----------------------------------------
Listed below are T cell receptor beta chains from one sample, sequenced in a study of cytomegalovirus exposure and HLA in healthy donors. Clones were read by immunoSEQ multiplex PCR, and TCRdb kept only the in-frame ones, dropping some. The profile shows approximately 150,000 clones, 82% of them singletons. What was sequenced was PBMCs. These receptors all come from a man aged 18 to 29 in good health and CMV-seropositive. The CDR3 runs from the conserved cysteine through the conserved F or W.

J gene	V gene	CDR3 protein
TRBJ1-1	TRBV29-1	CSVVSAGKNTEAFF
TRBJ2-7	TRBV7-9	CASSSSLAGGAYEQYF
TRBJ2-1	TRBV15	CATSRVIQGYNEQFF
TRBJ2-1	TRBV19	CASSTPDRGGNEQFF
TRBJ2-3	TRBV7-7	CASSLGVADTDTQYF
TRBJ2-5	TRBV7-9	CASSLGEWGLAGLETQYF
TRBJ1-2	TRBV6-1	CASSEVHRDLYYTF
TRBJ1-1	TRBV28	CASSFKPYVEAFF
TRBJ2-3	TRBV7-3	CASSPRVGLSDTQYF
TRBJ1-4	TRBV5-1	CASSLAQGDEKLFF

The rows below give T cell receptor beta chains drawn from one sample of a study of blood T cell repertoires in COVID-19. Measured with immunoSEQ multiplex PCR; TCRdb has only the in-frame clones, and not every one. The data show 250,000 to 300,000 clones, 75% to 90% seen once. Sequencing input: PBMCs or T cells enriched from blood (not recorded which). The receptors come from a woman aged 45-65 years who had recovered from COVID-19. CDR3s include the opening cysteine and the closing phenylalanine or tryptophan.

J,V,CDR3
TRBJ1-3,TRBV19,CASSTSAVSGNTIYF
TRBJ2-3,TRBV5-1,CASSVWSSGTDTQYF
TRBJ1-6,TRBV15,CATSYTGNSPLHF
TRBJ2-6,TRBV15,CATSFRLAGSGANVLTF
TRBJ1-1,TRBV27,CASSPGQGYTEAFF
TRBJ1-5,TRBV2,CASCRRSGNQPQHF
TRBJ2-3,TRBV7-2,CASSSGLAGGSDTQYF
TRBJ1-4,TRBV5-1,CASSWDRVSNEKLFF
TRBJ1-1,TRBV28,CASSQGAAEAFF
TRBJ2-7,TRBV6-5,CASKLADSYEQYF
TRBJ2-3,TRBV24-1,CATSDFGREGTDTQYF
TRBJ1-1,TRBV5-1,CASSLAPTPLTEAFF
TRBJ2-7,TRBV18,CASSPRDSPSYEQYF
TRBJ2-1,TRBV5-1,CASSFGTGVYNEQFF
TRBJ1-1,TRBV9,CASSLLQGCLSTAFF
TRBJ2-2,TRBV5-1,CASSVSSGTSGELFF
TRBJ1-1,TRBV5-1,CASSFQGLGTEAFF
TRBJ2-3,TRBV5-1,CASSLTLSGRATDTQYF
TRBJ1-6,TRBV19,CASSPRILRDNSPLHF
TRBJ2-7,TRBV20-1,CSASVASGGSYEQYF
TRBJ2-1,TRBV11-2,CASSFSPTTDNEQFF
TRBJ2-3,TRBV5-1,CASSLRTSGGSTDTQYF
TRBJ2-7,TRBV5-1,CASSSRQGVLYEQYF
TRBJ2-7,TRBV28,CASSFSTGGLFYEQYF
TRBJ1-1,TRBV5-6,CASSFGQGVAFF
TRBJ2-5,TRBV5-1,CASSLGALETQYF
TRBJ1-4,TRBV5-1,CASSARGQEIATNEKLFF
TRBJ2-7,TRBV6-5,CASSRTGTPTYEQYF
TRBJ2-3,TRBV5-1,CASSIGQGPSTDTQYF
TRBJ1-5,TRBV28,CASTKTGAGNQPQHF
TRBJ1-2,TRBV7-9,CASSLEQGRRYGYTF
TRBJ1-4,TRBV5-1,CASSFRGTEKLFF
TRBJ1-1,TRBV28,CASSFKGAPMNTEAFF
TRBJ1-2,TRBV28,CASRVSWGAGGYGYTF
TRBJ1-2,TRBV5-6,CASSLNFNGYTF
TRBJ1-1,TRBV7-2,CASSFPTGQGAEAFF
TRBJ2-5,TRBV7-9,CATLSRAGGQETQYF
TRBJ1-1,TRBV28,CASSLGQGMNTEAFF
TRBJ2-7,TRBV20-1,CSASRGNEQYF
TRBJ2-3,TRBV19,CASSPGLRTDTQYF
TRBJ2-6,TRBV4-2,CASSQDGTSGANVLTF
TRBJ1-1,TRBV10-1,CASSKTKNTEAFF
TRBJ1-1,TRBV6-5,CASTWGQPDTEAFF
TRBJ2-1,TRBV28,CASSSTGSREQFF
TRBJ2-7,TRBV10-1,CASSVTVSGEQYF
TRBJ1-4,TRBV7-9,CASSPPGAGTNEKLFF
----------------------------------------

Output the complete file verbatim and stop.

Listed below are T cell receptor beta chains from one sample, sequenced in a study of cytomegalovirus exposure and HLA in healthy donors. Clones were read by immunoSEQ multiplex PCR, and TCRdb kept only the in-frame ones, dropping some. The profile shows approximately 150,000 clones, 82% of them singletons. What was sequenced was PBMCs. These receptors all come from a man aged 18 to 29 in good health and CMV-seropositive. The CDR3 runs from the conserved cysteine through the conserved F or W.

J gene	V gene	CDR3 protein
TRBJ1-1	TRBV29-1	CSVVSAGKNTEAFF
TRBJ2-7	TRBV7-9	CASSSSLAGGAYEQYF
TRBJ2-1	TRBV15	CATSRVIQGYNEQFF
TRBJ2-1	TRBV19	CASSTPDRGGNEQFF
TRBJ2-3	TRBV7-7	CASSLGVADTDTQYF
TRBJ2-5	TRBV7-9	CASSLGEWGLAGLETQYF
TRBJ1-2	TRBV6-1	CASSEVHRDLYYTF
TRBJ1-1	TRBV28	CASSFKPYVEAFF
TRBJ2-3	TRBV7-3	CASSPRVGLSDTQYF
TRBJ1-4	TRBV5-1	CASSLAQGDEKLFF

The rows below give T cell receptor beta chains drawn from one sample of a study of blood T cell repertoires in COVID-19. Measured with immunoSEQ multiplex PCR; TCRdb has only the in-frame clones, and not every one. The data show 250,000 to 300,000 clones, 75% to 90% seen once. Sequencing input: PBMCs or T cells enriched from blood (not recorded which). The receptors come from a woman aged 45-65 years who had recovered from COVID-19. CDR3s include the opening cysteine and the closing phenylalanine or tryptophan.

J,V,CDR3
TRBJ1-3,TRBV19,CASSTSAVSGNTIYF
TRBJ2-3,TRBV5-1,CASSVWSSGTDTQYF
TRBJ1-6,TRBV15,CATSYTGNSPLHF
TRBJ2-6,TRBV15,CATSFRLAGSGANVLTF
TRBJ1-1,TRBV27,CASSPGQGYTEAFF
TRBJ1-5,TRBV2,CASCRRSGNQPQHF
TRBJ2-3,TRBV7-2,CASSSGLAGGSDTQYF
TRBJ1-4,TRBV5-1,CASSWDRVSNEKLFF
TRBJ1-1,TRBV28,CASSQGAAEAFF
TRBJ2-7,TRBV6-5,CASKLADSYEQYF
TRBJ2-3,TRBV24-1,CATSDFGREGTDTQYF
TRBJ1-1,TRBV5-1,CASSLAPTPLTEAFF
TRBJ2-7,TRBV18,CASSPRDSPSYEQYF
TRBJ2-1,TRBV5-1,CASSFGTGVYNEQFF
TRBJ1-1,TRBV9,CASSLLQGCLSTAFF
TRBJ2-2,TRBV5-1,CASSVSSGTSGELFF
TRBJ1-1,TRBV5-1,CASSFQGLGTEAFF
TRBJ2-3,TRBV5-1,CASSLTLSGRATDTQYF
TRBJ1-6,TRBV19,CASSPRILRDNSPLHF
TRBJ2-7,TRBV20-1,CSASVASGGSYEQYF
TRBJ2-1,TRBV11-2,CASSFSPTTDNEQFF
TRBJ2-3,TRBV5-1,CASSLRTSGGSTDTQYF
TRBJ2-7,TRBV5-1,CASSSRQGVLYEQYF
TRBJ2-7,TRBV28,CASSFSTGGLFYEQYF
TRBJ1-1,TRBV5-6,CASSFGQGVAFF
TRBJ2-5,TRBV5-1,CASSLGALETQYF
TRBJ1-4,TRBV5-1,CASSARGQEIATNEKLFF
TRBJ2-7,TRBV6-5,CASSRTGTPTYEQYF
TRBJ2-3,TRBV5-1,CASSIGQGPSTDTQYF
TRBJ1-5,TRBV28,CASTKTGAGNQPQHF
TRBJ1-2,TRBV7-9,CASSLEQGRRYGYTF
TRBJ1-4,TRBV5-1,CASSFRGTEKLFF
TRBJ1-1,TRBV28,CASSFKGAPMNTEAFF
TRBJ1-2,TRBV28,CASRVSWGAGGYGYTF
TRBJ1-2,TRBV5-6,CASSLNFNGYTF
TRBJ1-1,TRBV7-2,CASSFPTGQGAEAFF
TRBJ2-5,TRBV7-9,CATLSRAGGQETQYF
TRBJ1-1,TRBV28,CASSLGQGMNTEAFF
TRBJ2-7,TRBV20-1,CSASRGNEQYF
TRBJ2-3,TRBV19,CASSPGLRTDTQYF
TRBJ2-6,TRBV4-2,CASSQDGTSGANVLTF
TRBJ1-1,TRBV10-1,CASSKTKNTEAFF
TRBJ1-1,TRBV6-5,CASTWGQPDTEAFF
TRBJ2-1,TRBV28,CASSSTGSREQFF
TRBJ2-7,TRBV10-1,CASSVTVSGEQYF
TRBJ1-4,TRBV7-9,CASSPPGAGTNEKLFF